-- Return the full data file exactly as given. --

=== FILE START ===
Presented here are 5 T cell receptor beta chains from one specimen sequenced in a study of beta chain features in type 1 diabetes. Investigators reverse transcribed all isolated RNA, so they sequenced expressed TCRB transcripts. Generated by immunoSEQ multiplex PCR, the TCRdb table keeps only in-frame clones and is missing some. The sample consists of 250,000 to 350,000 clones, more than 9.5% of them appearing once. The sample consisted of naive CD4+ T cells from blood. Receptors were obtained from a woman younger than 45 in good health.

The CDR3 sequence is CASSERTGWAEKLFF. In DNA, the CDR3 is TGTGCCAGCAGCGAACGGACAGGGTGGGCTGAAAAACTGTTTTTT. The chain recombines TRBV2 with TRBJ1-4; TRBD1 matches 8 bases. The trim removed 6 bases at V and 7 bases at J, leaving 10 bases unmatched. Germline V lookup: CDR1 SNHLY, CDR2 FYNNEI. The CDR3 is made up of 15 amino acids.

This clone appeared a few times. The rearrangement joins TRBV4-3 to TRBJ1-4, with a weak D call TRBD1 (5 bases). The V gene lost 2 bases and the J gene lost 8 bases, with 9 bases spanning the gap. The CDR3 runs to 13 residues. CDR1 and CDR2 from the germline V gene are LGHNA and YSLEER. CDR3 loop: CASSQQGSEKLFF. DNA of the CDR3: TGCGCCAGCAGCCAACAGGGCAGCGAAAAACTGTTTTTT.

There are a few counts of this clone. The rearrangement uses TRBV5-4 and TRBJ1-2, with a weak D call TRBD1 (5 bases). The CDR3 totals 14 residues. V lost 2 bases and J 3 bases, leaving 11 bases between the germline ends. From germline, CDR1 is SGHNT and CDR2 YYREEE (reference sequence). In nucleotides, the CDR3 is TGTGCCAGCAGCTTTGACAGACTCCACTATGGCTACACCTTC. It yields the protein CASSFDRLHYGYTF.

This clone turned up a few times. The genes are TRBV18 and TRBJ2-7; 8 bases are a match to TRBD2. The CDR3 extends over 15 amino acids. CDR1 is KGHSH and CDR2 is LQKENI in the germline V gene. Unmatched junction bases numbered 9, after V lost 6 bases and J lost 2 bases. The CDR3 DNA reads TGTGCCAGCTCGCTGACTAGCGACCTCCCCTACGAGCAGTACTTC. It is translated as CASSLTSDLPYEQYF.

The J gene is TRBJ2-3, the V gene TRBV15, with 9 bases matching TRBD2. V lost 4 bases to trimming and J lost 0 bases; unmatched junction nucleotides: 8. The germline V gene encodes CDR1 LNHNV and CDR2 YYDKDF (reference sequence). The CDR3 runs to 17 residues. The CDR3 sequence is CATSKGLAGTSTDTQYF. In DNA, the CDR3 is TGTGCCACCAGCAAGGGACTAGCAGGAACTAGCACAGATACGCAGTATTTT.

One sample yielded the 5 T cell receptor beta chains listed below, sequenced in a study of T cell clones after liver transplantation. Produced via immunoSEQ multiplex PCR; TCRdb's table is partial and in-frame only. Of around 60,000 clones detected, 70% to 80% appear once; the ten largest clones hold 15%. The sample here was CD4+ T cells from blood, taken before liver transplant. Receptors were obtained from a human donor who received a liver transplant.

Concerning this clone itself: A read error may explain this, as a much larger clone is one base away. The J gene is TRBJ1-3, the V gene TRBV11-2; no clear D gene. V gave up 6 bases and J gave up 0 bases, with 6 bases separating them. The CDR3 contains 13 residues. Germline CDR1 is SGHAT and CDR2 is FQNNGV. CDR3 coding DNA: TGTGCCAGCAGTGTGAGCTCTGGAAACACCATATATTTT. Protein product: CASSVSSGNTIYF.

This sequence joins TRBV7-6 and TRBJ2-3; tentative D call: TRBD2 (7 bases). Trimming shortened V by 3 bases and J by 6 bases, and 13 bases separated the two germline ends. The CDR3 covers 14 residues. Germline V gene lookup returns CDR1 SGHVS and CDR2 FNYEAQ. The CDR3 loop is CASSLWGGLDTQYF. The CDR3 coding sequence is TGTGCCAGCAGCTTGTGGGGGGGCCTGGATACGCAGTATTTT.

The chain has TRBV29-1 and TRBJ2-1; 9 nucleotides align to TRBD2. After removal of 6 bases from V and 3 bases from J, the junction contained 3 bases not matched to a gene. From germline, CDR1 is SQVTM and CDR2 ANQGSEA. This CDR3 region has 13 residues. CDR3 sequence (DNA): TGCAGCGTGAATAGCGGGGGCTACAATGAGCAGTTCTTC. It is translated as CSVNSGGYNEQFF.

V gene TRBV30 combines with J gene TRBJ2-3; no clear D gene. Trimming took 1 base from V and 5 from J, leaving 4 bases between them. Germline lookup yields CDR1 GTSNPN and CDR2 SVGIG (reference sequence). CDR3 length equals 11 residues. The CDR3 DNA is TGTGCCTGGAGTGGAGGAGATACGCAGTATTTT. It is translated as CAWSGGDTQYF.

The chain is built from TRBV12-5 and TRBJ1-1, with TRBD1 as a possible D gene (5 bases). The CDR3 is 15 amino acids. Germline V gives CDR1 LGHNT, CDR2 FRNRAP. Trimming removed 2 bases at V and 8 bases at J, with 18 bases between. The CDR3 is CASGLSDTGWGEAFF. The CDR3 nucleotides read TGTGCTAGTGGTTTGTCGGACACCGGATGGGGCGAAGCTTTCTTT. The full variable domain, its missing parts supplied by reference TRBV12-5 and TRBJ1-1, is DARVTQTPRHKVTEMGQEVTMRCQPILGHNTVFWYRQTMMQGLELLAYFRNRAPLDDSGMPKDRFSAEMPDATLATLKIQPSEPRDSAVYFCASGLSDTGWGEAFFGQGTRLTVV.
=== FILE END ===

Presented here are 5 T cell receptor beta chains from one specimen sequenced in a study of beta chain features in type 1 diabetes. Investigators reverse transcribed all isolated RNA, so they sequenced expressed TCRB transcripts. Generated by immunoSEQ multiplex PCR, the TCRdb table keeps only in-frame clones and is missing some. The sample consists of 250,000 to 350,000 clones, more than 9.5% of them appearing once. The sample consisted of naive CD4+ T cells from blood. Receptors were obtained from a woman younger than 45 in good health.

The CDR3 sequence is CASSERTGWAEKLFF. In DNA, the CDR3 is TGTGCCAGCAGCGAACGGACAGGGTGGGCTGAAAAACTGTTTTTT. The chain recombines TRBV2 with TRBJ1-4; TRBD1 matches 8 bases. The trim removed 6 bases at V and 7 bases at J, leaving 10 bases unmatched. Germline V lookup: CDR1 SNHLY, CDR2 FYNNEI. The CDR3 is made up of 15 amino acids.

This clone appeared a few times. The rearrangement joins TRBV4-3 to TRBJ1-4, with a weak D call TRBD1 (5 bases). The V gene lost 2 bases and the J gene lost 8 bases, with 9 bases spanning the gap. The CDR3 runs to 13 residues. CDR1 and CDR2 from the germline V gene are LGHNA and YSLEER. CDR3 loop: CASSQQGSEKLFF. DNA of the CDR3: TGCGCCAGCAGCCAACAGGGCAGCGAAAAACTGTTTTTT.

There are a few counts of this clone. The rearrangement uses TRBV5-4 and TRBJ1-2, with a weak D call TRBD1 (5 bases). The CDR3 totals 14 residues. V lost 2 bases and J 3 bases, leaving 11 bases between the germline ends. From germline, CDR1 is SGHNT and CDR2 YYREEE (reference sequence). In nucleotides, the CDR3 is TGTGCCAGCAGCTTTGACAGACTCCACTATGGCTACACCTTC. It yields the protein CASSFDRLHYGYTF.

This clone turned up a few times. The genes are TRBV18 and TRBJ2-7; 8 bases are a match to TRBD2. The CDR3 extends over 15 amino acids. CDR1 is KGHSH and CDR2 is LQKENI in the germline V gene. Unmatched junction bases numbered 9, after V lost 6 bases and J lost 2 bases. The CDR3 DNA reads TGTGCCAGCTCGCTGACTAGCGACCTCCCCTACGAGCAGTACTTC. It is translated as CASSLTSDLPYEQYF.

The J gene is TRBJ2-3, the V gene TRBV15, with 9 bases matching TRBD2. V lost 4 bases to trimming and J lost 0 bases; unmatched junction nucleotides: 8. The germline V gene encodes CDR1 LNHNV and CDR2 YYDKDF (reference sequence). The CDR3 runs to 17 residues. The CDR3 sequence is CATSKGLAGTSTDTQYF. In DNA, the CDR3 is TGTGCCACCAGCAAGGGACTAGCAGGAACTAGCACAGATACGCAGTATTTT.

One sample yielded the 5 T cell receptor beta chains listed below, sequenced in a study of T cell clones after liver transplantation. Produced via immunoSEQ multiplex PCR; TCRdb's table is partial and in-frame only. Of around 60,000 clones detected, 70% to 80% appear once; the ten largest clones hold 15%. The sample here was CD4+ T cells from blood, taken before liver transplant. Receptors were obtained from a human donor who received a liver transplant.

Concerning this clone itself: A read error may explain this, as a much larger clone is one base away. The J gene is TRBJ1-3, the V gene TRBV11-2; no clear D gene. V gave up 6 bases and J gave up 0 bases, with 6 bases separating them. The CDR3 contains 13 residues. Germline CDR1 is SGHAT and CDR2 is FQNNGV. CDR3 coding DNA: TGTGCCAGCAGTGTGAGCTCTGGAAACACCATATATTTT. Protein product: CASSVSSGNTIYF.

This sequence joins TRBV7-6 and TRBJ2-3; tentative D call: TRBD2 (7 bases). Trimming shortened V by 3 bases and J by 6 bases, and 13 bases separated the two germline ends. The CDR3 covers 14 residues. Germline V gene lookup returns CDR1 SGHVS and CDR2 FNYEAQ. The CDR3 loop is CASSLWGGLDTQYF. The CDR3 coding sequence is TGTGCCAGCAGCTTGTGGGGGGGCCTGGATACGCAGTATTTT.

The chain has TRBV29-1 and TRBJ2-1; 9 nucleotides align to TRBD2. After removal of 6 bases from V and 3 bases from J, the junction contained 3 bases not matched to a gene. From germline, CDR1 is SQVTM and CDR2 ANQGSEA. This CDR3 region has 13 residues. CDR3 sequence (DNA): TGCAGCGTGAATAGCGGGGGCTACAATGAGCAGTTCTTC. It is translated as CSVNSGGYNEQFF.

V gene TRBV30 combines with J gene TRBJ2-3; no clear D gene. Trimming took 1 base from V and 5 from J, leaving 4 bases between them. Germline lookup yields CDR1 GTSNPN and CDR2 SVGIG (reference sequence). CDR3 length equals 11 residues. The CDR3 DNA is TGTGCCTGGAGTGGAGGAGATACGCAGTATTTT. It is translated as CAWSGGDTQYF.

The chain is built from TRBV12-5 and TRBJ1-1, with TRBD1 as a possible D gene (5 bases). The CDR3 is 15 amino acids. Germline V gives CDR1 LGHNT, CDR2 FRNRAP. Trimming removed 2 bases at V and 8 bases at J, with 18 bases between. The CDR3 is CASGLSDTGWGEAFF. The CDR3 nucleotides read TGTGCTAGTGGTTTGTCGGACACCGGATGGGGCGAAGCTTTCTTT. The full variable domain, its missing parts supplied by reference TRBV12-5 and TRBJ1-1, is DARVTQTPRHKVTEMGQEVTMRCQPILGHNTVFWYRQTMMQGLELLAYFRNRAPLDDSGMPKDRFSAEMPDATLATLKIQPSEPRDSAVYFCASGLSDTGWGEAFFGQGTRLTVV.